# 15-122 Principles of Imperative Computation Recitation 2

## Reviewing Invariants

In class, we discussed how to implement linear search as follows:

```int find(int x, int[] A, int n)
//@requires 0 <= n && n <= \length(A);
//@requires is_sorted(A,n);
{ int i;
for (i = 0; i < n && A[i] <= x; i++)
//@loop_invariant 0 <= i && i <= n;
//@loop_invariant i == 0 || A[i-1] < x;
if (A[i] == x) return i;
return -1;
}
```

Let's look at the second loop invariant more carefully. First, it uses a programming technique called short-circuit evaluation (or sometimes called lazy evaluation) where the second condition is evaluated at runtime only if necessary. In this example, if i is equal to 0, then the invariant is true so there is no need to test the second condition. In fact, this is desired since A[i-1] will yield an array index out of bounds exception when i equals 0. In general, if we have the condition A || B, if A is true, B is not evaluated. If we have the condition A && B, if A is false, B is not evaluated. So be careful, in programming languages that provide short-circuit evaluation, A || B does not always yield the same result as B || A. The order does matter sometimes, and we will take advantage of this sometimes.

Now let's look at the invariant:

```i == 0 || A[i-1] < x
```

If this condition is true at the start of a loop iteration, is it true at the end of an iteration?

When we test the loop condition the first time, the invariant holds trivially. After the each iteration is complete, i' = i + 1, so we wish to show that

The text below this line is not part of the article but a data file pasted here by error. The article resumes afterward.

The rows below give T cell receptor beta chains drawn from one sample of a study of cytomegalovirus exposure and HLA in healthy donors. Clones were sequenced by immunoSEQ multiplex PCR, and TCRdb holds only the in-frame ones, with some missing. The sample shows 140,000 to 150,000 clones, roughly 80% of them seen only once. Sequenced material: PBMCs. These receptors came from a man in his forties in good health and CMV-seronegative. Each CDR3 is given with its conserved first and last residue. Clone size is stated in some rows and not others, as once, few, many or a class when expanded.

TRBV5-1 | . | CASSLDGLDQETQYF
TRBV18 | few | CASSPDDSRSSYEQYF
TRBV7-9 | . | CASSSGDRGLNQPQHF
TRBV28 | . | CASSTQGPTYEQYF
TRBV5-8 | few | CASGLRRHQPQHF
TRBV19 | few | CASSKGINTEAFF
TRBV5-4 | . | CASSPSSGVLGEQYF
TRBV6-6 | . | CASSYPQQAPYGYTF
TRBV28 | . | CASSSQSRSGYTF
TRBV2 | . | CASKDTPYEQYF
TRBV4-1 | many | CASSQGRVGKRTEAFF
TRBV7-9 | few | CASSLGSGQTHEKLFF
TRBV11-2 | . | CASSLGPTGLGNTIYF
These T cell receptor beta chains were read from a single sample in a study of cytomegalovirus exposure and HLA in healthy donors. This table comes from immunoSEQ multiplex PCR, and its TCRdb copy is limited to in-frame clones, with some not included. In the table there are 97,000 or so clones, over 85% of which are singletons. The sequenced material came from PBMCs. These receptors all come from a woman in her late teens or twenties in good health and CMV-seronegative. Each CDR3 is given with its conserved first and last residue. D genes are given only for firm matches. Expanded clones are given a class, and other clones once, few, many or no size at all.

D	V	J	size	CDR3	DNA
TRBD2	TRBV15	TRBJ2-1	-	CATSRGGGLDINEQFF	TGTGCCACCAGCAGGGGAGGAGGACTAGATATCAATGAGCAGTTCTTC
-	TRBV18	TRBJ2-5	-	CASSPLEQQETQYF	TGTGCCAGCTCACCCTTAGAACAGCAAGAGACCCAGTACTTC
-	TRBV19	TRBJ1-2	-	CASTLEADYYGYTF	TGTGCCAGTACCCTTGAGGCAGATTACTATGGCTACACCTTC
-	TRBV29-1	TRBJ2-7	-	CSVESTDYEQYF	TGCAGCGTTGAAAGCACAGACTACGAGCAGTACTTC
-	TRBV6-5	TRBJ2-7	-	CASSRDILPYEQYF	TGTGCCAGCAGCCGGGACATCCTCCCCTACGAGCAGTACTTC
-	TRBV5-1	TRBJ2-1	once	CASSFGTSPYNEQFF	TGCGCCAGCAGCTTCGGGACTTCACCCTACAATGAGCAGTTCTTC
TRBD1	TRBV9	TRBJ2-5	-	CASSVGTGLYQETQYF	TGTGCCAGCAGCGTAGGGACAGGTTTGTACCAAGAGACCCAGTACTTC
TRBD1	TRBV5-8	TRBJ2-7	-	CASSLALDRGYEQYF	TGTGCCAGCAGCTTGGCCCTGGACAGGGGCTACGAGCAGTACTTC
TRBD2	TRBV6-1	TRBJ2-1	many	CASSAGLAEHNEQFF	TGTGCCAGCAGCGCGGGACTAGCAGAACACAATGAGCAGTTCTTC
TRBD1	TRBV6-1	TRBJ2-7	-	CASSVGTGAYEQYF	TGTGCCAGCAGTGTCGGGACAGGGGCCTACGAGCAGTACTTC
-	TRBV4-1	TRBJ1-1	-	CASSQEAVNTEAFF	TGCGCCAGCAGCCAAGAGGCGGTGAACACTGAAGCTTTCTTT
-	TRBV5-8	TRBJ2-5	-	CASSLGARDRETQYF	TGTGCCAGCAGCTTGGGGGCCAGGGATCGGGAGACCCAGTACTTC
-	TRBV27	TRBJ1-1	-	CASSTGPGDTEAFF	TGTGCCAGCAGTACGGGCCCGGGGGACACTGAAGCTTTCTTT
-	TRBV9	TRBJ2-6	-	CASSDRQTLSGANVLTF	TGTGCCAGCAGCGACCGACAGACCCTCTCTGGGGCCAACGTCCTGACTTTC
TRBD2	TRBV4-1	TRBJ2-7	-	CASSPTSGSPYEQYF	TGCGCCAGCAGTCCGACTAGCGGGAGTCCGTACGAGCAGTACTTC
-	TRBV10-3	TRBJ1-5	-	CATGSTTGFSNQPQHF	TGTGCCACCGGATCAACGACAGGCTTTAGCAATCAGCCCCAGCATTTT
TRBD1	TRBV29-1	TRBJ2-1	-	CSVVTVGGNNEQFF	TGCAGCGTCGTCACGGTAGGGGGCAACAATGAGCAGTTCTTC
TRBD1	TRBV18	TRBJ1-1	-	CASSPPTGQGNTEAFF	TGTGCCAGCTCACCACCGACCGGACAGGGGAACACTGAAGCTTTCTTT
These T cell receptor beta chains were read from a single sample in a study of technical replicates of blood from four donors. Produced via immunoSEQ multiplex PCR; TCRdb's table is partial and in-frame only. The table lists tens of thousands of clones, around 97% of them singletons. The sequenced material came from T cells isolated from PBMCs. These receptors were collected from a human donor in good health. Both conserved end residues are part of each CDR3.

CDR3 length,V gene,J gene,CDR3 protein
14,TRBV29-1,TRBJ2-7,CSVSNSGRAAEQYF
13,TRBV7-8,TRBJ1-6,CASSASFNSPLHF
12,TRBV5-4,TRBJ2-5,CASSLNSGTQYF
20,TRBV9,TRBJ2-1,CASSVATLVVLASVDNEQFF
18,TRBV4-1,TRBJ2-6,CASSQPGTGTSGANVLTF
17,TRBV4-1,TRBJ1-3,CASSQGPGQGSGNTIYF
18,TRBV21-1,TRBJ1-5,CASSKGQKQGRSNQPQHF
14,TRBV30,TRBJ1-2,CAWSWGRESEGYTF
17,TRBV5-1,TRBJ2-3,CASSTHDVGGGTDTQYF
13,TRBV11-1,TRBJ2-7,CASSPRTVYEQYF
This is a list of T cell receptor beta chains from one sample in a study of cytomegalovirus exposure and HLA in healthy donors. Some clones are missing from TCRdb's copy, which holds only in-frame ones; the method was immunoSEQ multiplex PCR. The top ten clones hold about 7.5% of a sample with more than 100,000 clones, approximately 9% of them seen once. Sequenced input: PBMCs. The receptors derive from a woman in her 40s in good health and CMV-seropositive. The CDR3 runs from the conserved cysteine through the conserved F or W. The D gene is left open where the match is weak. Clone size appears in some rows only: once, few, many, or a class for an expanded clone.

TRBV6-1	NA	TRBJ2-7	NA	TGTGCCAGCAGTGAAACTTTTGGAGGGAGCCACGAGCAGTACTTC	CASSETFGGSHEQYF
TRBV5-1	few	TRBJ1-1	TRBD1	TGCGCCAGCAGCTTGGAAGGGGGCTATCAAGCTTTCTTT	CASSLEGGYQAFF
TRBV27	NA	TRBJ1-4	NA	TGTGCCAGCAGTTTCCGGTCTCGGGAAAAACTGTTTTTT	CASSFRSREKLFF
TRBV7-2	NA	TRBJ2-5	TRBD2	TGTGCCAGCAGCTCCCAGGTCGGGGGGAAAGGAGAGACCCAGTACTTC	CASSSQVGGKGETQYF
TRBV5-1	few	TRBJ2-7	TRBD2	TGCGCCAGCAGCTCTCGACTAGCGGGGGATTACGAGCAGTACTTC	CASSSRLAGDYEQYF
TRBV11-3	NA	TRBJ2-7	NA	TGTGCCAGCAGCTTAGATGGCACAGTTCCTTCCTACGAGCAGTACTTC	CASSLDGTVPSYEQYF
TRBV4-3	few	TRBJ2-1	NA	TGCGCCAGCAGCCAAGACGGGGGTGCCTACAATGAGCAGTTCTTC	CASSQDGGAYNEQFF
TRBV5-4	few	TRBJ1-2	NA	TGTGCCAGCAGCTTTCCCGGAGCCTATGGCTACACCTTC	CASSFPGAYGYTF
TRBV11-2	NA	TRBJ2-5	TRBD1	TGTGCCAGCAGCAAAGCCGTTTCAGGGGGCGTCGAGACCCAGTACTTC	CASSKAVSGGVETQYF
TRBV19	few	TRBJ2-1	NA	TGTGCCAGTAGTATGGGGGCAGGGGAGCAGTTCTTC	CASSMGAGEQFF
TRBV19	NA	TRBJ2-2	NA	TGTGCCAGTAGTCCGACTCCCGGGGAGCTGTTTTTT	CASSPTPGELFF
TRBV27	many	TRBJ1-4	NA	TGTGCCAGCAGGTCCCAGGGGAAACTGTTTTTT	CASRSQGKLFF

```A[i'-1] < x ==> A[i+1-1] < x ==> A[i] < x
```
(Note: i==0 is only relevant for the start of the first iteration, otherwise i==0 is false and we need to test the 2nd condition.)

The loop iteration starts with A[i] <= x and to get to the end of the iteration (without returning from the function), A[i] != x. Thus, A[i] < x.

## An example using invariants: Multiplication Algorithm

Consider the problem of multiplying two integers x and y and returning the result. The way we can approach this is by thinking about expressing one of the integers as the sum of a sequence of powers of 2. For example,

x * 37 = x * (32 + 4 + 1) = x * 32 + x * 4 + x * 1 = x * 25 + x * 22 + x * 20

If we think about 37 in binary (shown with 8 bits here for simplicity):

00100101

we see that there is a 1 for each power of 2 we need to use in our computation. Starting with an overall result of 0, we see that the right most bit (representing 20) is 1, so we need to add x to our overall result. If we shift y to the right one position, the next bit to consider is again in the rightmost position but it now represents 21 so we should shift x left one position to take this into account so if the rightmost bit is 1 again, we can add the correct x value to the result (that is, 2 * the original x). We repeat this process until we've processed all the bits in y.

Here is a function that performs this computation:

```int mult(int x, int y)
//@ensures \result == x*y;
{
int k = x; int n = y;
int res = 0;
while (n != 0)
//@loop_invariant x * y == k * n + res;
{ if ((k & 1) == 1) res = res + n;
k = k >> 1;
n = n << 1;
}
return res;
}
```

One thing you should notice is that we don't alter the values of x and y. Instead, we create local variables with copies of these values so we can alter them without changing the initial parameters. This is useful so we can use the initial parameters in our annotations and know that they represent the original values passed to the function.

Let's trace this with the example above to see how it works, with x = 2 and y = 37. Recall that k & 1 determines the value of the last bit of k to determine if we add in y or not. Let's assuming we're dealing with 8 bits values for simplicity (the results generalize to 32 bits easily):